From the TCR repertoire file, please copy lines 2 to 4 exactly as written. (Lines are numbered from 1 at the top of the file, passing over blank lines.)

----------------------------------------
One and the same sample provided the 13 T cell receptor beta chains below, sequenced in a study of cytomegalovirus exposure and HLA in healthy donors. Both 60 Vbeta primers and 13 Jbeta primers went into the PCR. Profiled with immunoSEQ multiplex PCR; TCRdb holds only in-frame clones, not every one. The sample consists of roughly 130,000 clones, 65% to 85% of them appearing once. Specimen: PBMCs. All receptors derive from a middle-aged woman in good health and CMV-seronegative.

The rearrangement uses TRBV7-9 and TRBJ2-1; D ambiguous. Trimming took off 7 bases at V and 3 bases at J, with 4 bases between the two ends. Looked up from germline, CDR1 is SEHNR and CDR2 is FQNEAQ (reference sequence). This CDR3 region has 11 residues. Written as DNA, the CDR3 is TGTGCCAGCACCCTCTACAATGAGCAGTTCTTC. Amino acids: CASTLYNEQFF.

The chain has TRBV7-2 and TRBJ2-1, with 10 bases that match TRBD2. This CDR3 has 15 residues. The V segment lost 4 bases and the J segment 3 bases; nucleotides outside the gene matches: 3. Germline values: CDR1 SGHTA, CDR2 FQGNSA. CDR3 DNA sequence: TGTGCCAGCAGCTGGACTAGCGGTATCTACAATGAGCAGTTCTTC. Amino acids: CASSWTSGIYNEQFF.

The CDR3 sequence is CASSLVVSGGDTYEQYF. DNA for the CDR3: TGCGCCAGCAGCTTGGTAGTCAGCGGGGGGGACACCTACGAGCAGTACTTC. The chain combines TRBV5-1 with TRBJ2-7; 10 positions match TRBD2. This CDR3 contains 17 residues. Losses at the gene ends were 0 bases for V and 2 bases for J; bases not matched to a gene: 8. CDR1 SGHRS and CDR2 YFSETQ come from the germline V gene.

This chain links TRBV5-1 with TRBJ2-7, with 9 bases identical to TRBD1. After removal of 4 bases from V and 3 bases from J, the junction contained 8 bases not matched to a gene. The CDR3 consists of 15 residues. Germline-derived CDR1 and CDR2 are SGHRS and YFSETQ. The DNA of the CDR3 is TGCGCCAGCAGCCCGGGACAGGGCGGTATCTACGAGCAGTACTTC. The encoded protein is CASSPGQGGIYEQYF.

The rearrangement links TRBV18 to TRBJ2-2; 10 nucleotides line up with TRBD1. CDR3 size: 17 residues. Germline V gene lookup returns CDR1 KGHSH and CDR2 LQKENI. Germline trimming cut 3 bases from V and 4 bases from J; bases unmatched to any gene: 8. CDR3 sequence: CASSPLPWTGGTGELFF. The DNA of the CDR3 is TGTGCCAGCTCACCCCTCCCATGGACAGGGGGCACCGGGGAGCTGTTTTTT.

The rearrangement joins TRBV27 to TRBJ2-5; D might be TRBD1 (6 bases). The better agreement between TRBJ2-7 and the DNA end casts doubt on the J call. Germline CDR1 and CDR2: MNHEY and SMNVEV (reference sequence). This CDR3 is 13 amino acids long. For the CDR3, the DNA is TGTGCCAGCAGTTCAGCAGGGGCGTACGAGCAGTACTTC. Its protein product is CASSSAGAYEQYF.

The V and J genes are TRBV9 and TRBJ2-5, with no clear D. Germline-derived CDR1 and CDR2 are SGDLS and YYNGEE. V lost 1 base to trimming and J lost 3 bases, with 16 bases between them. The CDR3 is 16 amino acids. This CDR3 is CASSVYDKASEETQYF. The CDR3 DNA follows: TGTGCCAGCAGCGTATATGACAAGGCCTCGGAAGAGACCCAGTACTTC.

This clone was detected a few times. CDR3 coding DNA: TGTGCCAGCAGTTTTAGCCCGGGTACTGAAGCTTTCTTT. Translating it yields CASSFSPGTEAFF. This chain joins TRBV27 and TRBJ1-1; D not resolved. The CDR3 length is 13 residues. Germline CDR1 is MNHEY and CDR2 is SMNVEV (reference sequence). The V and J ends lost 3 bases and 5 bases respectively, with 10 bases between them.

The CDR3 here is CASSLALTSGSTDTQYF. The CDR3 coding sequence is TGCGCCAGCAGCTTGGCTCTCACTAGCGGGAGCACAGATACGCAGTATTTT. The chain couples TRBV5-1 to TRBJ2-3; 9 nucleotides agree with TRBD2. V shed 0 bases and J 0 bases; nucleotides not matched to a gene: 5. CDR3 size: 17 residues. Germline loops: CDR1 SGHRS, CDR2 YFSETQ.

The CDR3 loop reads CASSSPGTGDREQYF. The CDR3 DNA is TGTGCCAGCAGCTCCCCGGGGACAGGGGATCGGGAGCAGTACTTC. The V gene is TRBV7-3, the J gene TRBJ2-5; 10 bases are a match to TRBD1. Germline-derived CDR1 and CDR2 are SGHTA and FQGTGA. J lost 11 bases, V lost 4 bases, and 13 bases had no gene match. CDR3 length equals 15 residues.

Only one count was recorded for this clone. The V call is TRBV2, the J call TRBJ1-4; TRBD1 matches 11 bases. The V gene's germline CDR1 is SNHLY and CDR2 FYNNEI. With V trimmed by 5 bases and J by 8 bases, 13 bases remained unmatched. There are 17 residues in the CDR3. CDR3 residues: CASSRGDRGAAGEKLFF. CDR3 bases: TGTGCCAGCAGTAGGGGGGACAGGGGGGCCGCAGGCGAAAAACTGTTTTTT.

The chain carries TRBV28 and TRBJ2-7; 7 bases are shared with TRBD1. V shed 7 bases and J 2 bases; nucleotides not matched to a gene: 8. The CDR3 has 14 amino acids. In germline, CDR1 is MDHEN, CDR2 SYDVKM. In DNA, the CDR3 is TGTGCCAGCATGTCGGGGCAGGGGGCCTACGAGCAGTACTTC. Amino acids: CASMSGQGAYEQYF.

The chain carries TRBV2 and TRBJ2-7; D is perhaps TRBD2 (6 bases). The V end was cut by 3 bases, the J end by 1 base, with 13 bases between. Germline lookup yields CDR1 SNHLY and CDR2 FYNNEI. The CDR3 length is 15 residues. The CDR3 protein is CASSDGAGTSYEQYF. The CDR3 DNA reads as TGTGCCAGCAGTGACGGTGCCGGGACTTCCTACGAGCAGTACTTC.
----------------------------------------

The rearrangement uses TRBV7-9 and TRBJ2-1; D ambiguous. Trimming took off 7 bases at V and 3 bases at J, with 4 bases between the two ends. Looked up from germline, CDR1 is SEHNR and CDR2 is FQNEAQ (reference sequence). This CDR3 region has 11 residues. Written as DNA, the CDR3 is TGTGCCAGCACCCTCTACAATGAGCAGTTCTTC. Amino acids: CASTLYNEQFF.

The chain has TRBV7-2 and TRBJ2-1, with 10 bases that match TRBD2. This CDR3 has 15 residues. The V segment lost 4 bases and the J segment 3 bases; nucleotides outside the gene matches: 3. Germline values: CDR1 SGHTA, CDR2 FQGNSA. CDR3 DNA sequence: TGTGCCAGCAGCTGGACTAGCGGTATCTACAATGAGCAGTTCTTC. Amino acids: CASSWTSGIYNEQFF.

The CDR3 sequence is CASSLVVSGGDTYEQYF. DNA for the CDR3: TGCGCCAGCAGCTTGGTAGTCAGCGGGGGGGACACCTACGAGCAGTACTTC. The chain combines TRBV5-1 with TRBJ2-7; 10 positions match TRBD2. This CDR3 contains 17 residues. Losses at the gene ends were 0 bases for V and 2 bases for J; bases not matched to a gene: 8. CDR1 SGHRS and CDR2 YFSETQ come from the germline V gene.